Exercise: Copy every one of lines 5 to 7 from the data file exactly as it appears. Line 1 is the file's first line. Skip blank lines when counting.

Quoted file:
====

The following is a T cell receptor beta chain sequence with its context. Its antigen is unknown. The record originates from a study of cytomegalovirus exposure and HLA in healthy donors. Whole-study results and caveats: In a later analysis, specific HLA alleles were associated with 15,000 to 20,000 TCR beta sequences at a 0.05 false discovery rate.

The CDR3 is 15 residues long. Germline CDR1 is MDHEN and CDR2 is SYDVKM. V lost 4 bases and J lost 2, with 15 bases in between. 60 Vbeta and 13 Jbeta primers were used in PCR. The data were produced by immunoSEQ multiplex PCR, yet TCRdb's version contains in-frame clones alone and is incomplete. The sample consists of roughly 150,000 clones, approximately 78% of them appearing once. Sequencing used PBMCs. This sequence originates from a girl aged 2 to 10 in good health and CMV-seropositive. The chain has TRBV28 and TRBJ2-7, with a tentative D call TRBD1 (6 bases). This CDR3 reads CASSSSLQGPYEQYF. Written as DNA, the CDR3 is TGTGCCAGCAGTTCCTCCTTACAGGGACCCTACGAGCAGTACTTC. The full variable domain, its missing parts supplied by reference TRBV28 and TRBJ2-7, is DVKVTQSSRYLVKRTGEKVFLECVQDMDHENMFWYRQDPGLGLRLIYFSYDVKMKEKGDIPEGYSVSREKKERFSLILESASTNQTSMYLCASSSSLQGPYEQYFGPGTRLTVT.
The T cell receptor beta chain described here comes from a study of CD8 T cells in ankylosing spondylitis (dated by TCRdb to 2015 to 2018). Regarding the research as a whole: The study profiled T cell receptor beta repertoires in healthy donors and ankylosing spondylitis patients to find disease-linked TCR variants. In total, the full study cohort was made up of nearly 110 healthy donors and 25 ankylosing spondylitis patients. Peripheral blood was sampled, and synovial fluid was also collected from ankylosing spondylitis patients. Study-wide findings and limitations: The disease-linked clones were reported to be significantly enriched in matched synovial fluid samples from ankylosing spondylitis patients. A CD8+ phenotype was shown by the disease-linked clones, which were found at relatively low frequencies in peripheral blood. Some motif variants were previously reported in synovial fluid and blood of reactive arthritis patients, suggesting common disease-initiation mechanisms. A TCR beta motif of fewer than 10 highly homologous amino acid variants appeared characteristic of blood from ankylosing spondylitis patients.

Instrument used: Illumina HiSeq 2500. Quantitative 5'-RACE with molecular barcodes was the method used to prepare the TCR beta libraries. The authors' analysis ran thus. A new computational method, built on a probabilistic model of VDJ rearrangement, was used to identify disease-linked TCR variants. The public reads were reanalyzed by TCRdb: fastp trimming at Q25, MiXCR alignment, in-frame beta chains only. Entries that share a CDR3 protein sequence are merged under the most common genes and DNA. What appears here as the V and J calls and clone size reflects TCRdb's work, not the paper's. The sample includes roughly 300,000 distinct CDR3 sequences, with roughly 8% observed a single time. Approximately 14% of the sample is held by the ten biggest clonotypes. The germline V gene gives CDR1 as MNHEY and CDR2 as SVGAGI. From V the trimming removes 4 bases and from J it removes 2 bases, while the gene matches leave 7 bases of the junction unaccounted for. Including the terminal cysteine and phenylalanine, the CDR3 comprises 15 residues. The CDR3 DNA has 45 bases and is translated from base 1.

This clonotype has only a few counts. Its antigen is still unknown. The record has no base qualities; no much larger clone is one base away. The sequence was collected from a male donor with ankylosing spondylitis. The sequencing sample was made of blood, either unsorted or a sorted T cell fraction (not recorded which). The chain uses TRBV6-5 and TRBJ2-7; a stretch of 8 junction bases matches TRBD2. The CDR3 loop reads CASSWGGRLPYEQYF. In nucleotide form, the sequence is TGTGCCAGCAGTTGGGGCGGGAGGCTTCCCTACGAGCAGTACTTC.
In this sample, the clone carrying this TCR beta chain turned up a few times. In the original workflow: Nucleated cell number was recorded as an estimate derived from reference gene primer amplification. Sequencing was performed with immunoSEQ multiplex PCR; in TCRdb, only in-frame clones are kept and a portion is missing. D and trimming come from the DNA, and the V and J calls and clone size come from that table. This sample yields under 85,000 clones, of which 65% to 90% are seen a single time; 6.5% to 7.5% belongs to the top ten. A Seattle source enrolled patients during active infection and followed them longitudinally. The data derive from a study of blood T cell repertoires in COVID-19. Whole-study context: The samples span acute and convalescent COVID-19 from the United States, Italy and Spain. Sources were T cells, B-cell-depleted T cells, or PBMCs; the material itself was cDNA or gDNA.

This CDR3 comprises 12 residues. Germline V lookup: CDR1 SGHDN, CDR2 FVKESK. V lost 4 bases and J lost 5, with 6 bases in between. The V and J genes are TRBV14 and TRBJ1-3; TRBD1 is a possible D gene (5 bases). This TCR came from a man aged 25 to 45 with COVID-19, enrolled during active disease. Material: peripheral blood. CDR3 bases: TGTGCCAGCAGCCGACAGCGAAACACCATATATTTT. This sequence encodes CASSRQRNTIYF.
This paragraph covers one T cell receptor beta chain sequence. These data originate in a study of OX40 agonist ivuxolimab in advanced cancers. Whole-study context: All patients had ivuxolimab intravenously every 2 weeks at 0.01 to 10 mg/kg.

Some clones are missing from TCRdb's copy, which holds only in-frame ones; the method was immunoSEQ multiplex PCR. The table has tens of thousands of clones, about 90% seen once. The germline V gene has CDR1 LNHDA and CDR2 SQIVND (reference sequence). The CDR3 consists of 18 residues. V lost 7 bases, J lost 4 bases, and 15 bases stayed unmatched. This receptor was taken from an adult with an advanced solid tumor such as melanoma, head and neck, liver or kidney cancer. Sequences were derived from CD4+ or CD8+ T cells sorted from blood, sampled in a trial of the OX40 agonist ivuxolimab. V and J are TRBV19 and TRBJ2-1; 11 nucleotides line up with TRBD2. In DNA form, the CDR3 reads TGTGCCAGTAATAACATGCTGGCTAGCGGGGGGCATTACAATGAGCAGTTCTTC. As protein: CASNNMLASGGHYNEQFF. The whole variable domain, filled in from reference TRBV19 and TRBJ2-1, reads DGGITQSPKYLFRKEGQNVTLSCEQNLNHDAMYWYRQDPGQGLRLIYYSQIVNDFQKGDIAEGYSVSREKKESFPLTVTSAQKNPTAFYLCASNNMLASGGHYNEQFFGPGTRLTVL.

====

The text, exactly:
This clonotype has only a few counts. Its antigen is still unknown. The record has no base qualities; no much larger clone is one base away. The sequence was collected from a male donor with ankylosing spondylitis. The sequencing sample was made of blood, either unsorted or a sorted T cell fraction (not recorded which). The chain uses TRBV6-5 and TRBJ2-7; a stretch of 8 junction bases matches TRBD2. The CDR3 loop reads CASSWGGRLPYEQYF. In nucleotide form, the sequence is TGTGCCAGCAGTTGGGGCGGGAGGCTTCCCTACGAGCAGTACTTC.
In this sample, the clone carrying this TCR beta chain turned up a few times. In the original workflow: Nucleated cell number was recorded as an estimate derived from reference gene primer amplification. Sequencing was performed with immunoSEQ multiplex PCR; in TCRdb, only in-frame clones are kept and a portion is missing. D and trimming come from the DNA, and the V and J calls and clone size come from that table. This sample yields under 85,000 clones, of which 65% to 90% are seen a single time; 6.5% to 7.5% belongs to the top ten. A Seattle source enrolled patients during active infection and followed them longitudinally. The data derive from a study of blood T cell repertoires in COVID-19. Whole-study context: The samples span acute and convalescent COVID-19 from the United States, Italy and Spain. Sources were T cells, B-cell-depleted T cells, or PBMCs; the material itself was cDNA or gDNA.

This CDR3 comprises 12 residues. Germline V lookup: CDR1 SGHDN, CDR2 FVKESK. V lost 4 bases and J lost 5, with 6 bases in between. The V and J genes are TRBV14 and TRBJ1-3; TRBD1 is a possible D gene (5 bases). This TCR came from a man aged 25 to 45 with COVID-19, enrolled during active disease. Material: peripheral blood. CDR3 bases: TGTGCCAGCAGCCGACAGCGAAACACCATATATTTT. This sequence encodes CASSRQRNTIYF.